Homeownership Declining in Majority of Biggest U.S. Cities

Since 2000, homeownership has declined in a vast majority of America’s biggest cities, said Trulia, San Francisco.

The report, Where Have All the Homeowners Gone? (https://www.trulia.com/blog/trends/neighborhood-homeownership/), said from 2000 to 2016 homeownership rates fell in 90 of the 100 largest metro areas. Trulia Economist and report author Felipe Chacón said some cities, such as Cape Coral, Fla., Las Vegas and Phoenix have seen “dramatic shifts” to renting from home ownership, while many Northeast metros have bucked the national trend and seen an increase in homeownership.

The report also found huge shifts neighborhood to neighborhood within individual cities. Even within markets such as Houston and New York, where the home ownership rates are close to what they were in 2000, some ZIP codes have seen drops in ownership rates by as much as 33 percentage points while others have seen ownership rise by up to 18 percentage points.

Key findings:

–Of the 10 metros that have seen a rise in homeownership, all but Honolulu are in the Northeast.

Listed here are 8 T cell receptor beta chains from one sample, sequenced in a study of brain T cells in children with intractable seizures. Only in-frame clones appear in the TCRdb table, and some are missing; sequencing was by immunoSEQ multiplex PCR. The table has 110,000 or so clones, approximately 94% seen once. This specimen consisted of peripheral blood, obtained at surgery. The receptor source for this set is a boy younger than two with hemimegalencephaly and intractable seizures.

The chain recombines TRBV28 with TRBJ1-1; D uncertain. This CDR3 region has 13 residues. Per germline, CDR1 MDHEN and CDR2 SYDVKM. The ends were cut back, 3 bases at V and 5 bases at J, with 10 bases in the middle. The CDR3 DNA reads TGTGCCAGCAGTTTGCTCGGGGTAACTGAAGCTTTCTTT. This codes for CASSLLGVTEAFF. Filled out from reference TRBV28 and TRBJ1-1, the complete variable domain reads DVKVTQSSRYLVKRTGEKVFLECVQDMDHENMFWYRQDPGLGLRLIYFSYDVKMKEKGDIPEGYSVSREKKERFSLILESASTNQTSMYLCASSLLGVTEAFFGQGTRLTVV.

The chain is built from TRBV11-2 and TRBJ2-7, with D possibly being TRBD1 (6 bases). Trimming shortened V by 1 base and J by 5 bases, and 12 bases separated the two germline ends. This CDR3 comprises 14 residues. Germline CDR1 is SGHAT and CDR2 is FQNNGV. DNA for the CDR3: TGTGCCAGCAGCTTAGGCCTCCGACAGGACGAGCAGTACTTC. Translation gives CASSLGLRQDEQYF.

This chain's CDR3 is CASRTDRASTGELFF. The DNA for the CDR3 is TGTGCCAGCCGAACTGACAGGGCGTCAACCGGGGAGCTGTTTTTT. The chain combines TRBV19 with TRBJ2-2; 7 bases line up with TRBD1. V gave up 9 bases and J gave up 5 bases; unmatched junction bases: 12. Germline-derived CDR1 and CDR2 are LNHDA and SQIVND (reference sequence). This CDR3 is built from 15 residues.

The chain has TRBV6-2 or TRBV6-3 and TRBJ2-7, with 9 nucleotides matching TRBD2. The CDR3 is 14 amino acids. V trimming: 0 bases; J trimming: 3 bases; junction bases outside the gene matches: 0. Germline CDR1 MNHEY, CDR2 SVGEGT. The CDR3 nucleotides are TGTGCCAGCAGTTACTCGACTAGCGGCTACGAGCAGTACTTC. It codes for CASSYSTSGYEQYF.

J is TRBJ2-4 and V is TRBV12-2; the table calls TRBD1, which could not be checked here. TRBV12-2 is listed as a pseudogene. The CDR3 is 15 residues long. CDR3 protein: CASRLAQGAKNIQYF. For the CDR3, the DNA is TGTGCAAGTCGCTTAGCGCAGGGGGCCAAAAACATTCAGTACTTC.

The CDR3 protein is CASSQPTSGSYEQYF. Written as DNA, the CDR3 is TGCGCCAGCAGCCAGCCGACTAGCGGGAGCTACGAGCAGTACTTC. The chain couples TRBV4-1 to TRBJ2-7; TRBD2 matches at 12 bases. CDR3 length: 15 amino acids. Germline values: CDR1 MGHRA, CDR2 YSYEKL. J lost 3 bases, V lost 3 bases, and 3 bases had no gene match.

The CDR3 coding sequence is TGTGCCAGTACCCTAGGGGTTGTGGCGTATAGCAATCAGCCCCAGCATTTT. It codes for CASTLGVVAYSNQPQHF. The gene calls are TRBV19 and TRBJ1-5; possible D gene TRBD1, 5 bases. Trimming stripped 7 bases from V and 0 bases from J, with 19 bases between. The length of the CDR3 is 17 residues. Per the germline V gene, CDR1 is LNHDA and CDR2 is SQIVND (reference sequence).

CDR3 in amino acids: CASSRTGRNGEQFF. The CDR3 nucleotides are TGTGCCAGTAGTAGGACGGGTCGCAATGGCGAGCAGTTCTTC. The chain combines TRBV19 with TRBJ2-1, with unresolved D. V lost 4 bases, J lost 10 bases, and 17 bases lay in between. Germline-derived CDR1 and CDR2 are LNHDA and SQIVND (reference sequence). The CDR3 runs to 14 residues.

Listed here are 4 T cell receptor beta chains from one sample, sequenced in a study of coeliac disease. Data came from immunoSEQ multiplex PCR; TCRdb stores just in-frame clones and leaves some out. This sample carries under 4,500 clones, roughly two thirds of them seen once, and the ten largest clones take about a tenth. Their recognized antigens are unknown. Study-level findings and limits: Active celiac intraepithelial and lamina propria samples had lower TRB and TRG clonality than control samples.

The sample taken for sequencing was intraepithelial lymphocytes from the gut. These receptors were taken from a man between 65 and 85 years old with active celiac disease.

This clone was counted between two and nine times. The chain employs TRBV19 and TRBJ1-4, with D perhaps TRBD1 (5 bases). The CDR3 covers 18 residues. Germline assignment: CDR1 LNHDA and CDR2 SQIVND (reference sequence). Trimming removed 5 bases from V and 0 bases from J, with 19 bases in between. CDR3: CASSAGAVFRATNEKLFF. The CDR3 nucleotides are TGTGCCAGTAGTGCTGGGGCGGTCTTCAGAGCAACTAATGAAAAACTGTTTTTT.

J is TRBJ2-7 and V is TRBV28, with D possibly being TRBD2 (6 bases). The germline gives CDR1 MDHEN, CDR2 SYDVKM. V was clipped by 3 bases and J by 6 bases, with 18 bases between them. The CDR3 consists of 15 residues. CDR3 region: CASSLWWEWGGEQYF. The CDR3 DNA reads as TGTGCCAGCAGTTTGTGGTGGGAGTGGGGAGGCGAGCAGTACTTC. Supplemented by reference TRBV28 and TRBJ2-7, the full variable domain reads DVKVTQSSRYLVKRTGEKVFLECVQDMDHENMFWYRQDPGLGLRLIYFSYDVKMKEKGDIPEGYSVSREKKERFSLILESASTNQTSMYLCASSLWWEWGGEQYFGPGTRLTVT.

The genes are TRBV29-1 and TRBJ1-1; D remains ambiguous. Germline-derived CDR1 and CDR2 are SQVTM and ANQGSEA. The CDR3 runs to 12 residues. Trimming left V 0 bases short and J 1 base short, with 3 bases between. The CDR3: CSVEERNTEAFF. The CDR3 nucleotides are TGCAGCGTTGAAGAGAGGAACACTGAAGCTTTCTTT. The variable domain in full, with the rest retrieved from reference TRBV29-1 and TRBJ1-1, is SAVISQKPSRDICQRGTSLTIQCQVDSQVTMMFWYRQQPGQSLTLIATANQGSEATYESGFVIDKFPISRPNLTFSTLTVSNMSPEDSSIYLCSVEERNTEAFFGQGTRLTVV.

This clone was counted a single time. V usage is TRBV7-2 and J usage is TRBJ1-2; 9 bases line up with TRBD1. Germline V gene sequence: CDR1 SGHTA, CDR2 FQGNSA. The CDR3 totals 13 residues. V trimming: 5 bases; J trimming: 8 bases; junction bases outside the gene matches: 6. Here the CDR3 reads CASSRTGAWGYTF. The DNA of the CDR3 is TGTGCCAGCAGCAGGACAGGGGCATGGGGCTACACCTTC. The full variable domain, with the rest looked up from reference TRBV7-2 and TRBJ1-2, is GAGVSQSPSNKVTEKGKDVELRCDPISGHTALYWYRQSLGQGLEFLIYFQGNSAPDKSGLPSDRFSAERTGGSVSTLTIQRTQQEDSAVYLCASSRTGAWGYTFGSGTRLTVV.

–Nationally, 4% of larger ZIP codes (with at least 1,000 occupied housing units) have had a decrease in their homeownership rate from 2000 to 2016.

–The Georgia Tech neighborhood in Atlanta (ZIP code 30313) where median household income has more than tripled, has seen the largest swing to home ownership going to 32.5% in 2016 up from 13.1% owner in 2000.

–The Western Glendale area in Phoenix (85305) has seen the single largest drop in ownership rate, going to 50.5% from 92.6% following the construction of almost 2,000 apartment units over the past 16 years in the area.

Chacón said neighborhoods that swung to renters from owners or vice versa were influenced by three factors: changes in household income, the type of new construction–or lack of it–in the area and the housing crisis which ultimately displaced huge swaths of the population.

“While it’s impossible to predict what will happen next, as incomes rise or fall, new rentals, or homes are built and instability–these factors always will have an outsized influence in whether a neighborhood is full of homeowners or renters,” Chacón said.